Candidates for favourite – 1a, 12a, 8d, and 16d – and the winner is 16d.

    Thanks to Campbell and Falcon.

  9. A gentle Monday puzzle and very enjoyable . As others I managed to derive 10a but had not heard of the word in the context it’s meant. Bit of a dodgy surface 🤔. Thanks Campbell and Falcon.

  10. I don’t usually do very well with Campbell puzzles, but did better today.
    Needed help to parse 1d . I was getting there with parsing 8d but was glad Falcon sorted it out.
    Last one in 15d which is now my favourite.
    Agree that there were some American usages but thought the clues for them were doable.
    Surprised that folks don’t seem to have heard of 10a.

    Thanks to Campbell and to Falcon.

  11. An enjoyable Monday puzzle – thanks to Campbell and Falcon.
    I knew the 10a word but only because it cropped up in a clue some time ago.
    My podium choices are 1a, 14a and 1d.

  12. A typical Monday puzzle in difficulty but an extra star in enjoyment, a **/****
    Favourite was 10a, not sure what they were but an obvious anagram and will know in future.
    Liked 14a, remembered the definition somewhere from the past, also the nicely clued 14a.
    Noticed the tripple pun for a change!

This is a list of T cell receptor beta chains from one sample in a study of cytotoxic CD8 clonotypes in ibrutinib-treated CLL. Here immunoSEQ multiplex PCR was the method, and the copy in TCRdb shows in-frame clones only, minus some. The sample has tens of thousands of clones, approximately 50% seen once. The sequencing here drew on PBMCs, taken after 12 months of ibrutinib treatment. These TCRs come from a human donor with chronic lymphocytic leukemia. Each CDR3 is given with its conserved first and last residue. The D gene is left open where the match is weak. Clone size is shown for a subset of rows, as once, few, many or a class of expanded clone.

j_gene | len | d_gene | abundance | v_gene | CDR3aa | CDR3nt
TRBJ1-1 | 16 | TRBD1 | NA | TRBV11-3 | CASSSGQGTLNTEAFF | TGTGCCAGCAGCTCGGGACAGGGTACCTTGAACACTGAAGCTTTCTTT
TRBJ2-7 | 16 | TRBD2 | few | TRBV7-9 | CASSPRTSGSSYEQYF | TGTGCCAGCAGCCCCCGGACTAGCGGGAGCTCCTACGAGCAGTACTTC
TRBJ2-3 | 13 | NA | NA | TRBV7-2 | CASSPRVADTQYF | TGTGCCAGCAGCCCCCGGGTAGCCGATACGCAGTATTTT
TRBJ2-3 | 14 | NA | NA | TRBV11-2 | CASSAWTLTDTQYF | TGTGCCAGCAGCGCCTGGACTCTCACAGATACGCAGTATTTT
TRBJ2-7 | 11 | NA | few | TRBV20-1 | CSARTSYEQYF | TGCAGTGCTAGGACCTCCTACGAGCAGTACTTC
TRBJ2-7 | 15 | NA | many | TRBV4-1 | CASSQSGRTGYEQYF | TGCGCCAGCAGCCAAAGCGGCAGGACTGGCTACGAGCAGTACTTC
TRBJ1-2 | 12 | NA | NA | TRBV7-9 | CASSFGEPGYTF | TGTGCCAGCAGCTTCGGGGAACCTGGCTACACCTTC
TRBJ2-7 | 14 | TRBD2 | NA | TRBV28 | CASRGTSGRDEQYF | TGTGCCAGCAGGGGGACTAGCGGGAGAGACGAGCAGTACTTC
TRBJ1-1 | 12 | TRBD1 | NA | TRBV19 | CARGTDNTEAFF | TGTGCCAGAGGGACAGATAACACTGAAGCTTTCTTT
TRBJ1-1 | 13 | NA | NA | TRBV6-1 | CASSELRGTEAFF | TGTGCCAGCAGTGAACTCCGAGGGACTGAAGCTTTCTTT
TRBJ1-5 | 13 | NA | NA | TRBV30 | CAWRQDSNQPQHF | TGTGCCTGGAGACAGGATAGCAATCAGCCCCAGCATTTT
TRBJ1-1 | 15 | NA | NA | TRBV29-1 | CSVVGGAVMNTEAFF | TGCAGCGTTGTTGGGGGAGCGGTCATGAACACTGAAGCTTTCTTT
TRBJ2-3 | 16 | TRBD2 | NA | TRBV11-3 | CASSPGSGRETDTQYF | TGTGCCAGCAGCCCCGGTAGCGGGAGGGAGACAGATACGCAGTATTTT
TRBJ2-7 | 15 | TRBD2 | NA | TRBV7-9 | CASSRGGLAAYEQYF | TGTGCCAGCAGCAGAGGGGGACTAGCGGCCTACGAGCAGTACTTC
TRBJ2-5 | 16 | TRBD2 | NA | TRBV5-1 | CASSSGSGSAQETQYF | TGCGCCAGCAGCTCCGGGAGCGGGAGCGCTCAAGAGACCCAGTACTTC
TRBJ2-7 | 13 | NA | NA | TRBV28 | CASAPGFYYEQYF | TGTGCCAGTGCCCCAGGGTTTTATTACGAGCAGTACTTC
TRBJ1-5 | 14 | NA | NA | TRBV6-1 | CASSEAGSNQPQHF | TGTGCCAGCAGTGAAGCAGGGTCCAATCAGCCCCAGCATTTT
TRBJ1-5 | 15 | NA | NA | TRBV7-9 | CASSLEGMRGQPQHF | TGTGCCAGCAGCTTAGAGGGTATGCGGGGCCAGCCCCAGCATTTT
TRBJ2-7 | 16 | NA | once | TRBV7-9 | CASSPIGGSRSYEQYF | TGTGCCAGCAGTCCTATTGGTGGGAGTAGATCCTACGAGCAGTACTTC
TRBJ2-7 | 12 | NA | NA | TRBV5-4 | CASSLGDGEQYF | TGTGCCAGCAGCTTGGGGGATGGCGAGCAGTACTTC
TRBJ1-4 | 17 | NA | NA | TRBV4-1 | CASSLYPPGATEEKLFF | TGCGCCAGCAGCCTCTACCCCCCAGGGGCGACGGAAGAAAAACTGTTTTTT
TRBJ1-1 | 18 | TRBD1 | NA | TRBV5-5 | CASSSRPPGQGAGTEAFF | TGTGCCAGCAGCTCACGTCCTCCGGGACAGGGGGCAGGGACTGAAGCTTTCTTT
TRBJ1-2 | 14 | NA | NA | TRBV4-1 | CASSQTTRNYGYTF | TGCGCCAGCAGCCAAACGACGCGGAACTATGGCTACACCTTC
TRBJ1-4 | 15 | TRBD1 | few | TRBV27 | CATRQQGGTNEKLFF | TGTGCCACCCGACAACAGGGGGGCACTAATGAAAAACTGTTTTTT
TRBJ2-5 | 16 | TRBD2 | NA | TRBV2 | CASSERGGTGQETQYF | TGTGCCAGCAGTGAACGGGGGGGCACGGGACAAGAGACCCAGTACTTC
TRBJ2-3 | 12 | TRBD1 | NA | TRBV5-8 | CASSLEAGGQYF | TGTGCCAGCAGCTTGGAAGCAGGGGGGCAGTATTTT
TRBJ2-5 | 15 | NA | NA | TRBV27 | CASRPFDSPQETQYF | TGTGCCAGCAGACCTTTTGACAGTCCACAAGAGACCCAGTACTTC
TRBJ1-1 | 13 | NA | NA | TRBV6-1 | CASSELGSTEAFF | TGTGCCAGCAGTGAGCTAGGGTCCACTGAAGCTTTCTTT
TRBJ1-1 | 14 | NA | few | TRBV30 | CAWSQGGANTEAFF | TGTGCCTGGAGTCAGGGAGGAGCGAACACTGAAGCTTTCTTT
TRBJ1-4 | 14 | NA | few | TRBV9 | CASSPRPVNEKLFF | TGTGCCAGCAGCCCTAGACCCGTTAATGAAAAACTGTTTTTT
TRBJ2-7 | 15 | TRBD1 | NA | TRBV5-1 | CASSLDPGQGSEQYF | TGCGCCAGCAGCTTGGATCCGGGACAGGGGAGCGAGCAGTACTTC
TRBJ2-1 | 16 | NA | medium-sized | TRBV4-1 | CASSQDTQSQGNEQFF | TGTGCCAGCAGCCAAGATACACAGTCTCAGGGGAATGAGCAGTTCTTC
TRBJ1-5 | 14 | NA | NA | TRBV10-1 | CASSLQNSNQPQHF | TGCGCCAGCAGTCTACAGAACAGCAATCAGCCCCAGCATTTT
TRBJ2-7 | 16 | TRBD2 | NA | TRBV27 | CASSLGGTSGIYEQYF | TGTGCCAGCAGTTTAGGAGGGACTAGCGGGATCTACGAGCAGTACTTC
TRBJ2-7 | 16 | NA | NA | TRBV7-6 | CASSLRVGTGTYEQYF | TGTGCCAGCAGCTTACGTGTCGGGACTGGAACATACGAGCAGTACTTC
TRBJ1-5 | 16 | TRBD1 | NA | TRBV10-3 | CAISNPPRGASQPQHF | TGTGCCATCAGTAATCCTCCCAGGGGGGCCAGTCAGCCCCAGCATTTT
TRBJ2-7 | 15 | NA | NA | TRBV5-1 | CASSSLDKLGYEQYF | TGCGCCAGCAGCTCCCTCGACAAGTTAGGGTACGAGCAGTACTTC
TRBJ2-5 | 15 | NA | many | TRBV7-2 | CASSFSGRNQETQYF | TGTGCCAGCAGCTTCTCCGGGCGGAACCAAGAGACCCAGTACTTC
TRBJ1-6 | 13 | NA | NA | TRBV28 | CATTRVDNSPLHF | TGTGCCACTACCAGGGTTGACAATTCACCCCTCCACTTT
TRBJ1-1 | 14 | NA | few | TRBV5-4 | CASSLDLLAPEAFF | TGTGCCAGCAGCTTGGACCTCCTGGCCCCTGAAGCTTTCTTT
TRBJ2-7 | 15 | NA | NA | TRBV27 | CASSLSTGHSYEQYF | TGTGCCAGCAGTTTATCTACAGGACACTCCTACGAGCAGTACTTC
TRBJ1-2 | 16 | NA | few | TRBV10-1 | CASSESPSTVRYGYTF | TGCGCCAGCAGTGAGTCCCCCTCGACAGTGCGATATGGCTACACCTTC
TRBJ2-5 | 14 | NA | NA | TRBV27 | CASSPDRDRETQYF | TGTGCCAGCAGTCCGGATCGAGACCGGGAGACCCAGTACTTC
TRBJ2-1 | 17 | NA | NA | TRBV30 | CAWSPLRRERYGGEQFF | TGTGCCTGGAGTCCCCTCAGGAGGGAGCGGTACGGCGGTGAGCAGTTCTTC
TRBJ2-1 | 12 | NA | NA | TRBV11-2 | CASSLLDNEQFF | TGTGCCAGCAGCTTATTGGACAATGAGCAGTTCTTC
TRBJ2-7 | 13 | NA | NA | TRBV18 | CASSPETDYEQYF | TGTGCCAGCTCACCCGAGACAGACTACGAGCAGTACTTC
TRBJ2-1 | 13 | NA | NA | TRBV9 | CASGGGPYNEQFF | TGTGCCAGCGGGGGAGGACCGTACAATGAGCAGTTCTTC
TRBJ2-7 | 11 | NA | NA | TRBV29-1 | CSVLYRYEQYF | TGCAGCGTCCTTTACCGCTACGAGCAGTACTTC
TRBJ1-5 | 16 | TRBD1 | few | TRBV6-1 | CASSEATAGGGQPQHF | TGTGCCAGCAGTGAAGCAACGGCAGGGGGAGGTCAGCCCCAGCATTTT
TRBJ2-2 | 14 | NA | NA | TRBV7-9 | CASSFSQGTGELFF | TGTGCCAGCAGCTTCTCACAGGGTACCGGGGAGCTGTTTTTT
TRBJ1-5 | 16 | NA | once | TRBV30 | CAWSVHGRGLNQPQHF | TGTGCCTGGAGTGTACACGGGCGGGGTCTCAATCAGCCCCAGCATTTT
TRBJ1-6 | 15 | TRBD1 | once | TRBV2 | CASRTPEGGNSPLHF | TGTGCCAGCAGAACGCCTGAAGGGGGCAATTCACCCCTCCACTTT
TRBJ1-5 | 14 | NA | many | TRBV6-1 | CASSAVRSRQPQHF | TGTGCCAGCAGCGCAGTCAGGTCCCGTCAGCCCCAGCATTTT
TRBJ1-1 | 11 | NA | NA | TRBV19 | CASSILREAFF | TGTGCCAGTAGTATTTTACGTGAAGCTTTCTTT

Thanks to our setter and Falcon-what a test match.

    1. The anagram is not obvious at all in statistical terms. There are 4 unknown letters placements which could be inserted in 24 different ways. None of which including the answer would have made any sense. Only if you know the answer can it be solved without cheating or guesswork. A dreadful clue

  13. Overall my feeling this was a rather poor puzzle. Stretched synonyms (14a, 5a), obscure religious reference in 13d (very poor clue overall imho). 10a a rather nasty Americanism.
    In all in all not up to the usual DT standard.
    **/**
    Thx for the hints to explain my answers to the more involved clues.

    1. Obscure religious references in 13d?! Tithes were being paid I would imagine until the enclosure act, maybe even beyond. Sorry Brian, but I marked 13d as a potential candidate for favourite!